2. Segment: Website visitors are categorized into segments based on the behavior. This can be, for example, visitors arriving from a campaign and being placed in the campaign segment using utm parameters.
  3. Affinity is the current favorite of most marketers. It is an AI-driven prediction created by a personalization engine that pertains to the visitor's main area of interest, which can be a brand, category or a specific product. For example, “Interested in gardening” as explained later on. Below is an image highlighting some product page personalization best practices such as complementary products, highlights of what others bought and AI predictions called “You might also like”.

Regardless of what recommendation strategies you choose to start with, continuous optimization should always be utilized to make small steps toward your bigger business goals. The are two basic methods available:

  1. A/B-testing: Serve variation A to 50% of your traffic and variation B to the other 50% and check the results after statistical significance has been achieved.
  2. MAB-testing (multi-armed bandit, bandit testing or “Earning while learning”): Multi-armed bandit experiments utilize machine learning and work by directing more traffic towards variations that have higher conversion rates. This is especially well-suited for campaigns where time is limited.

Now you know how a personalization engine works, so let’s take a look at how a personalization engine and a customer data platform help orchestrate a sample customer journey.

As an example, let’s use a retailer who sells garden tools among a variety of other products. How is the customer’s journey orchestrated by a personalization engine and customer data platform together?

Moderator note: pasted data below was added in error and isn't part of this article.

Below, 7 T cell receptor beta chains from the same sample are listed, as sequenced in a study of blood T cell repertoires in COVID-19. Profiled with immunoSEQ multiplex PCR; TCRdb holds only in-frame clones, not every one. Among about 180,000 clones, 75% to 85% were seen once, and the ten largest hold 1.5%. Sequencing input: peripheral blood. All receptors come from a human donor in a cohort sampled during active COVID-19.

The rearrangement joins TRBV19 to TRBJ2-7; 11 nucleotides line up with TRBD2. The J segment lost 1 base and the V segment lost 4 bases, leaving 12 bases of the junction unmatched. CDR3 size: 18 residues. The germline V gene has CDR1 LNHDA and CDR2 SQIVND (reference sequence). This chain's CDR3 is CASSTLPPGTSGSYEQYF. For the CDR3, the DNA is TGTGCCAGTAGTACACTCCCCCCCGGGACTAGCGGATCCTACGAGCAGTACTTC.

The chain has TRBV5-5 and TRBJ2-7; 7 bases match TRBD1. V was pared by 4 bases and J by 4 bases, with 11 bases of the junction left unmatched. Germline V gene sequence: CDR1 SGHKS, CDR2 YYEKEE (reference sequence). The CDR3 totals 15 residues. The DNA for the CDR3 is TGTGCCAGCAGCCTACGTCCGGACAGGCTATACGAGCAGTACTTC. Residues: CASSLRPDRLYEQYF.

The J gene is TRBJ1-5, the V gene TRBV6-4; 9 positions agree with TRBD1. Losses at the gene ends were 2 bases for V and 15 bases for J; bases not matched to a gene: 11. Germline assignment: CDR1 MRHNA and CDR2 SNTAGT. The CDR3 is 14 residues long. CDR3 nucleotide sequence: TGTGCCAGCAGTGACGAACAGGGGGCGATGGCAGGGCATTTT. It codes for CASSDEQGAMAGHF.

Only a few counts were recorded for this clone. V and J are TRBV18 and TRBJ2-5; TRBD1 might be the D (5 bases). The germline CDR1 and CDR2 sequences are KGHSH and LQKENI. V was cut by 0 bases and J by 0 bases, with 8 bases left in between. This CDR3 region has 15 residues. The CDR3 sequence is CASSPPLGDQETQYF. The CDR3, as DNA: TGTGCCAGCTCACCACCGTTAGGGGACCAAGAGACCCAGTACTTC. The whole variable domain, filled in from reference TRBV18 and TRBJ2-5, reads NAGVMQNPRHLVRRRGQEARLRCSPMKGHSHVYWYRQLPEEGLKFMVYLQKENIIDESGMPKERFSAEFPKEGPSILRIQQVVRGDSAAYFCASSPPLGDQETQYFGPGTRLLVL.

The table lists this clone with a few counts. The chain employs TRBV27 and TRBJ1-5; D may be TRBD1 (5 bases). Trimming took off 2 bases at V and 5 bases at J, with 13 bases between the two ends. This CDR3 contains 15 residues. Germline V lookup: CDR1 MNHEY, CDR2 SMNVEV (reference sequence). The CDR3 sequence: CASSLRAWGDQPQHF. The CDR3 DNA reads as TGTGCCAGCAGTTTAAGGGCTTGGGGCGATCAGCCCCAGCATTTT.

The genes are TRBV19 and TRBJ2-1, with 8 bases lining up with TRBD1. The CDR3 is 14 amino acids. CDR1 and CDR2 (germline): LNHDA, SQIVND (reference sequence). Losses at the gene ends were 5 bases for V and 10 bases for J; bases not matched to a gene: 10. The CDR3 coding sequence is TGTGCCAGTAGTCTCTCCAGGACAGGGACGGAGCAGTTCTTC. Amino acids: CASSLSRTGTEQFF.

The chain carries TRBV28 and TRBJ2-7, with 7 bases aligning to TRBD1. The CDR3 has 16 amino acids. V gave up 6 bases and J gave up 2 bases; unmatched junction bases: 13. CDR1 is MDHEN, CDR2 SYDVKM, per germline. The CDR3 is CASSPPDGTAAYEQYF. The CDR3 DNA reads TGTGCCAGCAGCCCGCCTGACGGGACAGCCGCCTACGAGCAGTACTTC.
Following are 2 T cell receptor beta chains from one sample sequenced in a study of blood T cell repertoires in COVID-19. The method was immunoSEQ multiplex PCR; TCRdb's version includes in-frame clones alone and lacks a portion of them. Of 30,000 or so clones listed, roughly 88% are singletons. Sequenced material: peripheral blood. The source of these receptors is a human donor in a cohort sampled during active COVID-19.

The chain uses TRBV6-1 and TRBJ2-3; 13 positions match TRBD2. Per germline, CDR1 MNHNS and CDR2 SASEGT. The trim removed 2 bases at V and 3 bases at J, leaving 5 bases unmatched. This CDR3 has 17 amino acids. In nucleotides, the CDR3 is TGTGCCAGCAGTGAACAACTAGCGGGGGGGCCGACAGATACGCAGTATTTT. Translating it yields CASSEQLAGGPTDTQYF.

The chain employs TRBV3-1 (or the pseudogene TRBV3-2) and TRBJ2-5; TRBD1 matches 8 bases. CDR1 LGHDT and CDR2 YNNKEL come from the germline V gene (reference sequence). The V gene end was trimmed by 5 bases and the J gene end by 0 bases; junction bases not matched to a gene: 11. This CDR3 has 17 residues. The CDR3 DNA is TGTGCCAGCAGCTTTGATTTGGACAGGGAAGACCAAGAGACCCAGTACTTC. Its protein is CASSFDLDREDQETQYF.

1. A potential customer (let’s call them NN) searches for a garden tool set and lands on the product page of an ecommerce retailer. Unfortunately, the product is out of stock, which means a huge bounce risk for the retailer. Luckily, a personalization engine can use product similarity AI and recommend similar products. Customer goes through the suitable options and then leaves to compare prices at other sites. At this point, a personalization has identified that the main affinity of NN seems to be “Gardening”.
  2. When NN has done the comparison and decides to return to the site, they come back to the front page. At this point, the personalization engine helps them pick up where they left off by offering a shortcut to recently viewed products. This helps NN to make the decision. When a personalization engine notes that NN has products in their basket, it immediately offers relevant complementary products such as gardening gloves which NN will eventually need but has forgotten about.
  3. As NN makes the purchase, they also become a known customer in the CDP. Based on earlier behavior, they are placed in the “Gardening” segment.
  4. Now the CDP can start communication with NN across relevant channels. NN will see personalized gardening ads on Facebook. The newsletter content is also directed to their interest and contains for example inspirational gardening articles.
  5. Consistent communication across channels ensures that this retailer is the first option in NN’s mind when a new garden equipment is needed. This grows the loyal customer base of the retailer for both ecommerce and brick and mortar stores.

This clearly shows that both a personalization engine and a customer data platform have their place when it comes to creating smooth and friction-free customer experiences.